David Baldacci, the best-selling author whose political thrillers entertain readers worldwide, will visit Hartford Tuesday to talk about his literary career and the importance of literacy.
Baldacci will speak on behalf of Literacy Volunteers of Greater Hartford, one of the programs that his Wish You Well Foundation supports nationwide. He and his wife, Michelle, founded the organization in 1999, naming it after his most personal novel, "Wish You Well," which was based on his mother's experiences in southwest Virginia's Blue Ridge Mountains.
A former trial and corporate lawyer who now has more than 50 million books in print, he continues in his latest book, "Divine Justice," to write about the adventures of the Camel Club, a clandestine group of operatives led by a former CIA assassin known as Oliver Stone who investigate government wrongdoing and deliver their own kind of justice.
We talked with Baldacci via e-mail to learn more about his interest in promoting adult and family literacy.
Q: What led to the founding of the Wish You Well Foundation, and what kinds of programs does it fund?
A: Literacy is at the core of a democracy. Without a literate population you can't have a free and open society. It's a lot more important than lying on a beach enjoying the latest summer blockbuster. My wife and I saw the need for increased literacy support on our travels across the country. That led to our starting the foundation.
We've funded numerous programs, both large and small in over 30 states. We receive over 1,000 applications a year for support. We fund everything from early childhood learning to tutoring for ESL to prisoner peer literacy programs to broad-based community literacy programs servicing adults from all walks of life who are struggling to read.
Q: You've stated that reading is essential for a healthy democracy. Why is that so?
A: Being a fully participating citizen in a democracy requires a level of critical thinking and understanding that only comes with advanced reading and cognitive capabilities. If you live in a dictatorship your decisions are made for you. In a democracy that responsibility rests with you. Information is the lifeblood of any democracy. It is a political structure founded on words and the triumvirate freedoms of speech, press and religion.
In the current election, you [could] clearly see how being unable to read or comprehend information at a satisfactory level would put you at a tremendous disadvantage in deciding for whom to vote. And it also leaves you open to being manipulated by others who would rather you let them do your thinking for you. I believe Mr. Twain wrote extensively about that issue.
Q: Are you still collecting books at your readings and distributing them at food banks?
A: At every book signing I do, we collect books [donated by audience members]. With the economy cratering, the food banks are quickly going under water. The demand for food assistance has soared while the supplies from their food partners are drying up. It's the perfect storm, perfect for a disaster. Our applications for funding at WYW are probably up 30 percent.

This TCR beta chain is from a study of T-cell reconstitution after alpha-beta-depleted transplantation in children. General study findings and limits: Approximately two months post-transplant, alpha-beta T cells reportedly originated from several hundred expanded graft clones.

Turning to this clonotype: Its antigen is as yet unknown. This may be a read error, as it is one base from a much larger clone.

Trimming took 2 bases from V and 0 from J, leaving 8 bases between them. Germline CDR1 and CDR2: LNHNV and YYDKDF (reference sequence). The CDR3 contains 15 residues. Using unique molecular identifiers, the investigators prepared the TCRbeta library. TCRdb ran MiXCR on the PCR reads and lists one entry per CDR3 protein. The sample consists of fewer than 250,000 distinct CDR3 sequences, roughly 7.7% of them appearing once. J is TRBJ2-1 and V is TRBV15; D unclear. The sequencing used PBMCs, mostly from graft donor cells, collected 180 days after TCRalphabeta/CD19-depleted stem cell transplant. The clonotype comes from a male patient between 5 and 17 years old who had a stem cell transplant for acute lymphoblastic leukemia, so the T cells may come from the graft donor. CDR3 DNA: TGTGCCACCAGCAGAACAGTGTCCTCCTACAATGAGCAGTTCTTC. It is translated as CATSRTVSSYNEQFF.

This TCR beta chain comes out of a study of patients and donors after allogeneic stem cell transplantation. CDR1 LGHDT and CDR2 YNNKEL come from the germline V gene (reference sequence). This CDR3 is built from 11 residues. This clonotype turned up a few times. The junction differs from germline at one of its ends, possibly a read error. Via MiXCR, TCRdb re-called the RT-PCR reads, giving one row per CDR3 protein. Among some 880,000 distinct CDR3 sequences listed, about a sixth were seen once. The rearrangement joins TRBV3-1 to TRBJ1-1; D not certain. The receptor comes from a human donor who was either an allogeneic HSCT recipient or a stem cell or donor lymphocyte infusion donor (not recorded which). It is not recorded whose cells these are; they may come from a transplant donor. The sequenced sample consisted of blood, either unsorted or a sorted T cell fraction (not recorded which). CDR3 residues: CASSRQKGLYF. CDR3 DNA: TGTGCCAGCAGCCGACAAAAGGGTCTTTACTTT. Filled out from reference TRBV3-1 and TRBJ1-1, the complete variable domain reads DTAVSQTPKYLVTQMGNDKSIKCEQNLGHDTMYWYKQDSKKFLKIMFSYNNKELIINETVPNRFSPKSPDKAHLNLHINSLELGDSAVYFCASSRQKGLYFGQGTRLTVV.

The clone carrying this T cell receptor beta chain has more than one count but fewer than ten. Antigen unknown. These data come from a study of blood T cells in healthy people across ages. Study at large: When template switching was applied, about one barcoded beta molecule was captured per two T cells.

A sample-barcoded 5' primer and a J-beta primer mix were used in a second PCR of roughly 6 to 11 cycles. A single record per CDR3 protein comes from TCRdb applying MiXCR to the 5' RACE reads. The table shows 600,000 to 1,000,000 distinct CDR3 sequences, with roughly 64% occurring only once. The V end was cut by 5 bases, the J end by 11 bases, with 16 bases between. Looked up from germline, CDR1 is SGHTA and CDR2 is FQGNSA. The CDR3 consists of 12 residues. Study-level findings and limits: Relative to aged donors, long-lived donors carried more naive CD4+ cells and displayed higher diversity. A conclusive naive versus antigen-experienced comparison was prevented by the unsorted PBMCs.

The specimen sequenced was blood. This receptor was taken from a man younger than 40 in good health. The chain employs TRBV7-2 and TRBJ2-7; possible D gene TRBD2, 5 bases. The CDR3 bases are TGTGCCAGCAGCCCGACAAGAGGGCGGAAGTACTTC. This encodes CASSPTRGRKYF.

Q: What will you be talking about at the Literacy Volunteers event on Tuesday?
A: Tales from the road, issues concerning literacy and the Mark Twain House. And we will collect books.
Q: What has your personal involvement in Wish You Well taught you? Have there been any surprises?
A: How great the need is and continues to be. The pleasant surprise has been how many dedicated individuals and organizations are out there trying to help.
Q: Wish You Well concentrates on improving adult literacy. What kinds of clients do the programs you fund serve?
A: Some of the organizations we deal with handle exclusively English as a Second Language patrons. However, most of our literacy partners deal with all sorts of folks in their community. Illiteracy has no boundaries, you find it everywhere.
Q: What are the most difficult roadblocks to learning to read for illiterate adults — the mechanics of reading? The embarrassment of admitting the problem?
A: The stigma of being illiterate is always a tough hurdle. But I would say juggling work, child care and other basic necessities in finding the time to sit down one-on-one with a tutor, week in and week out, to learn how to read is the greatest barrier. It is very labor-intensive and for adults struggling simply to pay the bills and take care of their families, it is not an easy balance.
Q: How can parents best instill a love of reading in their children ?
A: Setting an example by reading yourself. Kids emulate their parents. Have books all over the house, accessible to kids. Make it a family adventure. Encourage kids to read to you out loud, discuss ideas in a book and even rewrite endings they don't like. Make it a creative endeavor. Kids are naturally creative and love using their imagination. Writing is one of the most creative skills of them all. Exploit that to the fullest.
Q: Tell us a little about your latest book, "Divine Justice" (Grand Central, $27.99).
A: The Camel Club ventures to coal mining country. Oliver Stone is on the run and his path takes him to a place that might just be as lethal as the one he's running from.
• Carole Goldberg, a former Books Editor for The Courant, is a member of the National Book Critics Circle.
• David Baldacci's speech, "Beyond Words," will benefit the Literacy Volunteers organization and will be held at the Wallace Stevens Theater, 690 Asylum Ave., Hartford. General admission tickets are $50, and tickets that include a reception with Baldacci and preferred seating are $125. For information: visit www.lvgh.orgor call 860-233-3853.
Reprinted with permission of the Hartford Courant.
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